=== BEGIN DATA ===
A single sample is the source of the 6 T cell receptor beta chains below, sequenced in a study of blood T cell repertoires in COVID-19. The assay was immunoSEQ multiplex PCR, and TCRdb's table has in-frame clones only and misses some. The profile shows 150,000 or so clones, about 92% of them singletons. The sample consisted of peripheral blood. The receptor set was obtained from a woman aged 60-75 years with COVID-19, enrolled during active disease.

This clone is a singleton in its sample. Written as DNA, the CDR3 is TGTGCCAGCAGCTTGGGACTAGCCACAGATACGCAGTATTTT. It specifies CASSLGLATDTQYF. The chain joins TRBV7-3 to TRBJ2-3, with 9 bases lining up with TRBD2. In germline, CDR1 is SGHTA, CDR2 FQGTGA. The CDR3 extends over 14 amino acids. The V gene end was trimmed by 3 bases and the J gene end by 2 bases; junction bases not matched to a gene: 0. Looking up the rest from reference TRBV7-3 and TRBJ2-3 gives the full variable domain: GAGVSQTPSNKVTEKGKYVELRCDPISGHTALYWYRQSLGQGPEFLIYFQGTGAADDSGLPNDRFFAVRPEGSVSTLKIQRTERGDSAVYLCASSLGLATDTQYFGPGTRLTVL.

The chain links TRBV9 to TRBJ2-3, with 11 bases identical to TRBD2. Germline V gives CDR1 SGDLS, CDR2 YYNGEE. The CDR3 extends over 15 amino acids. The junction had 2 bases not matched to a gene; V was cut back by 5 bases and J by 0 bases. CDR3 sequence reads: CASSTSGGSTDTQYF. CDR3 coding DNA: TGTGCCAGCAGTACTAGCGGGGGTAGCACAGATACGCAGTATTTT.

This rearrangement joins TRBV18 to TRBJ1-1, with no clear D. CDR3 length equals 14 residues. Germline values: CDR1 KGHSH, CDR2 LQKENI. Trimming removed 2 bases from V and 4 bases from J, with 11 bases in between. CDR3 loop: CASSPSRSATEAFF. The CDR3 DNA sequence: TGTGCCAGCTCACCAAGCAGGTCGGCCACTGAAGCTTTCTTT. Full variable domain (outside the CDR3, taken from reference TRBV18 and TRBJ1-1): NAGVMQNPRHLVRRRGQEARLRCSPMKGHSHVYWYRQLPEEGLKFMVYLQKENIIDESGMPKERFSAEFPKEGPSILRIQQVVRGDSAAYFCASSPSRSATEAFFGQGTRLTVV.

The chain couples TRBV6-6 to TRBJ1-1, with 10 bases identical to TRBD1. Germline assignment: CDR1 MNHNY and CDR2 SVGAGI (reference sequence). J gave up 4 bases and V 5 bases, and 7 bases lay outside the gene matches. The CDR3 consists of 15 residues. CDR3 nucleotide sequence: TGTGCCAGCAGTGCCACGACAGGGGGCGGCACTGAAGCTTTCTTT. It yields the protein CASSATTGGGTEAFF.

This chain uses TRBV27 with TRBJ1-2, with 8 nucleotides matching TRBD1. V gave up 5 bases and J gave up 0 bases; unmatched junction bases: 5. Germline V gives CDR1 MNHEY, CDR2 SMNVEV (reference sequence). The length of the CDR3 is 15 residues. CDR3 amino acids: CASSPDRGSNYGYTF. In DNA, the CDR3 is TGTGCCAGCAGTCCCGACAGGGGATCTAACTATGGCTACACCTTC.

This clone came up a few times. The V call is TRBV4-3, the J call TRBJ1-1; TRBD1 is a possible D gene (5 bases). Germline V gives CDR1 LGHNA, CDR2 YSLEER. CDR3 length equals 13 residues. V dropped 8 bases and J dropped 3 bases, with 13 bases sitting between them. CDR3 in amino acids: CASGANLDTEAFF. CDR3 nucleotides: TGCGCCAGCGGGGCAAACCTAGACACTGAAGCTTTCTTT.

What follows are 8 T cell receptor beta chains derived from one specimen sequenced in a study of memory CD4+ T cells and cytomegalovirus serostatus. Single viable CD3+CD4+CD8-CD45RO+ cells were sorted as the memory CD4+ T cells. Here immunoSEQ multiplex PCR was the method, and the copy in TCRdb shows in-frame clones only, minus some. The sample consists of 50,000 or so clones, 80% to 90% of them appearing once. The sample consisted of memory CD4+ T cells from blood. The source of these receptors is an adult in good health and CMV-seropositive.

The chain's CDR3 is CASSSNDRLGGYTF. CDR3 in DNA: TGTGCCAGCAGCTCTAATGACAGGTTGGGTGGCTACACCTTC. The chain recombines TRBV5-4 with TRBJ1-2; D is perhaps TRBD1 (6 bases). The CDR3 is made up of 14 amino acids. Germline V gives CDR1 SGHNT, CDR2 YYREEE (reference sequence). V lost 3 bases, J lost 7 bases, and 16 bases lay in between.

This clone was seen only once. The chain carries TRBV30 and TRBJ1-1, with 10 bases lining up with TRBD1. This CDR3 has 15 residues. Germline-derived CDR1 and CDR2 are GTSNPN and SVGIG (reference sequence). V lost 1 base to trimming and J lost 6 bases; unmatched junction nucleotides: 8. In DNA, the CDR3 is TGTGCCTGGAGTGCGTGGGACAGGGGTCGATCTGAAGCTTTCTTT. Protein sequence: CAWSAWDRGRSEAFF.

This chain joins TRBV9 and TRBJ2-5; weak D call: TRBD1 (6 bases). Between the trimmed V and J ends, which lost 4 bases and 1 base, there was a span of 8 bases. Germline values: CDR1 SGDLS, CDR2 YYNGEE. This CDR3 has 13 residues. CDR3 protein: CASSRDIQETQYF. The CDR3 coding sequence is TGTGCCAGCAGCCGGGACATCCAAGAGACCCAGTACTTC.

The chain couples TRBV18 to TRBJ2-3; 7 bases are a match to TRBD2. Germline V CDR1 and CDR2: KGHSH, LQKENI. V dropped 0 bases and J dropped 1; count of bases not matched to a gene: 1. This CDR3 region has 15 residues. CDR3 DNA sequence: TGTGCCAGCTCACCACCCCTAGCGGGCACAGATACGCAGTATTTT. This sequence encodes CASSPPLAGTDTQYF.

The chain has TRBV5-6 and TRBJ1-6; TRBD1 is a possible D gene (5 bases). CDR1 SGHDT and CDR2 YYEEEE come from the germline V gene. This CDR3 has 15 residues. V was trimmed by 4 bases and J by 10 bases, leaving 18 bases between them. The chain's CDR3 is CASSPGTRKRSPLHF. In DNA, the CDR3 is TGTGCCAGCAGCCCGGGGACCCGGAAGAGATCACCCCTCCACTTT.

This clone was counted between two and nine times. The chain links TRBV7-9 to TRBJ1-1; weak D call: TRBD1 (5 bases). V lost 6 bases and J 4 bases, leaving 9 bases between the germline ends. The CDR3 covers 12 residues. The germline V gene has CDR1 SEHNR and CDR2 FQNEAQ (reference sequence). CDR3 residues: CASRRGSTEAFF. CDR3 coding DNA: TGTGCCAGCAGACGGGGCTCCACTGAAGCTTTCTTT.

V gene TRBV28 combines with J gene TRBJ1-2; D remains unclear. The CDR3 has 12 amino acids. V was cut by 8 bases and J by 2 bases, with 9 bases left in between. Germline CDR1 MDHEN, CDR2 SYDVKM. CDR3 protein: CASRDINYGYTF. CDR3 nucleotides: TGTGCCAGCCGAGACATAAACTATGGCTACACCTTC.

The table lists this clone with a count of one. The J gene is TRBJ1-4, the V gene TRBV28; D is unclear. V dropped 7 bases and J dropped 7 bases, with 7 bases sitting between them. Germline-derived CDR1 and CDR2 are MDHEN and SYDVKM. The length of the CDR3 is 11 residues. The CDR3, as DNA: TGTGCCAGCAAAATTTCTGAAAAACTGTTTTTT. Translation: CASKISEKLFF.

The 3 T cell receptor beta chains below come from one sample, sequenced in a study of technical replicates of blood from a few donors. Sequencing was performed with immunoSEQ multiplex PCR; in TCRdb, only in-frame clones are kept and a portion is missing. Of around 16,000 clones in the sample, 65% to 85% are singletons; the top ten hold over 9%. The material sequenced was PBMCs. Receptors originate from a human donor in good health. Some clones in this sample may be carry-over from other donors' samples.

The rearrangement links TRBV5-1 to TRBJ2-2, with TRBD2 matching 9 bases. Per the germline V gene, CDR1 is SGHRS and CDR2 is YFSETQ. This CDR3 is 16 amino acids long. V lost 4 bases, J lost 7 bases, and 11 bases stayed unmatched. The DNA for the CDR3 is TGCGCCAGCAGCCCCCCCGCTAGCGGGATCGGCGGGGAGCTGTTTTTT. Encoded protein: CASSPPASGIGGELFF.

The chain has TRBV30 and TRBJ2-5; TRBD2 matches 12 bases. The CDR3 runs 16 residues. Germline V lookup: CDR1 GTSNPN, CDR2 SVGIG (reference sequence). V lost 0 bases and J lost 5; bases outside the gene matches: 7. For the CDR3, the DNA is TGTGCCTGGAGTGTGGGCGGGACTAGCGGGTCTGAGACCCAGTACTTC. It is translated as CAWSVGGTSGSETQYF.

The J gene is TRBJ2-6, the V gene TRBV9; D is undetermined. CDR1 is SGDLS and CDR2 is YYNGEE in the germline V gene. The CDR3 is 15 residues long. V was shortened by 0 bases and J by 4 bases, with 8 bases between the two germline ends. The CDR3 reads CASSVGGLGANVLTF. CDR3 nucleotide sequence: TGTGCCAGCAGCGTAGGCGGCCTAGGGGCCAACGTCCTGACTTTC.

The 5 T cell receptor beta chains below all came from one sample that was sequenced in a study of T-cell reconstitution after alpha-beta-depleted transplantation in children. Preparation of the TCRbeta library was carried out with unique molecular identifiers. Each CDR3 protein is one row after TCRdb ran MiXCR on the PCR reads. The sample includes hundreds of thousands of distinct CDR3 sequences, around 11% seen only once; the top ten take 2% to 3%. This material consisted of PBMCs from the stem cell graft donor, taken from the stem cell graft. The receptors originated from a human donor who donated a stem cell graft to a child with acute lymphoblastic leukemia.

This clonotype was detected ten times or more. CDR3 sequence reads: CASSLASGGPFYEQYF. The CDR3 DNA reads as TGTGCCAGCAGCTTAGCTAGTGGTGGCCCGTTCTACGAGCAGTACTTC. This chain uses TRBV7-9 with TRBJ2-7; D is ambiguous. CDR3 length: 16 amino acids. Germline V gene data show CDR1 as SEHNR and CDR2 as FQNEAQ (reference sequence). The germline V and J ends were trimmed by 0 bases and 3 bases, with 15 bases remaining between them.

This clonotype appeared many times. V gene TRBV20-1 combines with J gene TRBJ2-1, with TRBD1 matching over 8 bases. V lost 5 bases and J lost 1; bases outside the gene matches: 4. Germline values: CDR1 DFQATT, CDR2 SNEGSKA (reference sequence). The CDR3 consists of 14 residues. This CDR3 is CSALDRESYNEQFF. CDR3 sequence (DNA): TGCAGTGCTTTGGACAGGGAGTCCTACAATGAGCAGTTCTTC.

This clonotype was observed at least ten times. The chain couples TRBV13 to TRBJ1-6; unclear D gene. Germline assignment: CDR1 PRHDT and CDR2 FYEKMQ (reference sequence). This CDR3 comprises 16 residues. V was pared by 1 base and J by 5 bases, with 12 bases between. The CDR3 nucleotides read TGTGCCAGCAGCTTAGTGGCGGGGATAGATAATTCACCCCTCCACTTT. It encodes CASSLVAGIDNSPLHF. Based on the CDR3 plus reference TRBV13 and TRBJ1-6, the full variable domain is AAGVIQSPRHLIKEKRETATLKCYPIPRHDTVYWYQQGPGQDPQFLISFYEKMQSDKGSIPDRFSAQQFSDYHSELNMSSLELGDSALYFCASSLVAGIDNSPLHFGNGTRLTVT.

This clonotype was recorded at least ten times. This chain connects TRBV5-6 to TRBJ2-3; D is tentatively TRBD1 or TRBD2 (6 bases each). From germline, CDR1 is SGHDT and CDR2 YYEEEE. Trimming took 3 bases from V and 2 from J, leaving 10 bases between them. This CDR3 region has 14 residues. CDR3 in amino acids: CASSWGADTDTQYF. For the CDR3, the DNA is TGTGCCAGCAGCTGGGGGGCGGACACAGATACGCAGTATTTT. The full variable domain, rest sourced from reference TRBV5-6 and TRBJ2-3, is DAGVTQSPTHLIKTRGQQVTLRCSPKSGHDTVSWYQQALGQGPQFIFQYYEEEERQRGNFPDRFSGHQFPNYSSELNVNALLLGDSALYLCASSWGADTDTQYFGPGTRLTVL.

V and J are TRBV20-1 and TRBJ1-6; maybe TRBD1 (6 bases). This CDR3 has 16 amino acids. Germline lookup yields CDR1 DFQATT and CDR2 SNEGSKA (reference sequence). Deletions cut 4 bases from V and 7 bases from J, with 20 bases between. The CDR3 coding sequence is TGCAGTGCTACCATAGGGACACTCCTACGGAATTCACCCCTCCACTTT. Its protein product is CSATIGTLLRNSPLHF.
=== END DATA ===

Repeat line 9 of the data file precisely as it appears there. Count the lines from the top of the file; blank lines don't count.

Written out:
The chain's CDR3 is CASSSNDRLGGYTF. CDR3 in DNA: TGTGCCAGCAGCTCTAATGACAGGTTGGGTGGCTACACCTTC. The chain recombines TRBV5-4 with TRBJ1-2; D is perhaps TRBD1 (6 bases). The CDR3 is made up of 14 amino acids. Germline V gives CDR1 SGHNT, CDR2 YYREEE (reference sequence). V lost 3 bases, J lost 7 bases, and 16 bases lay in between.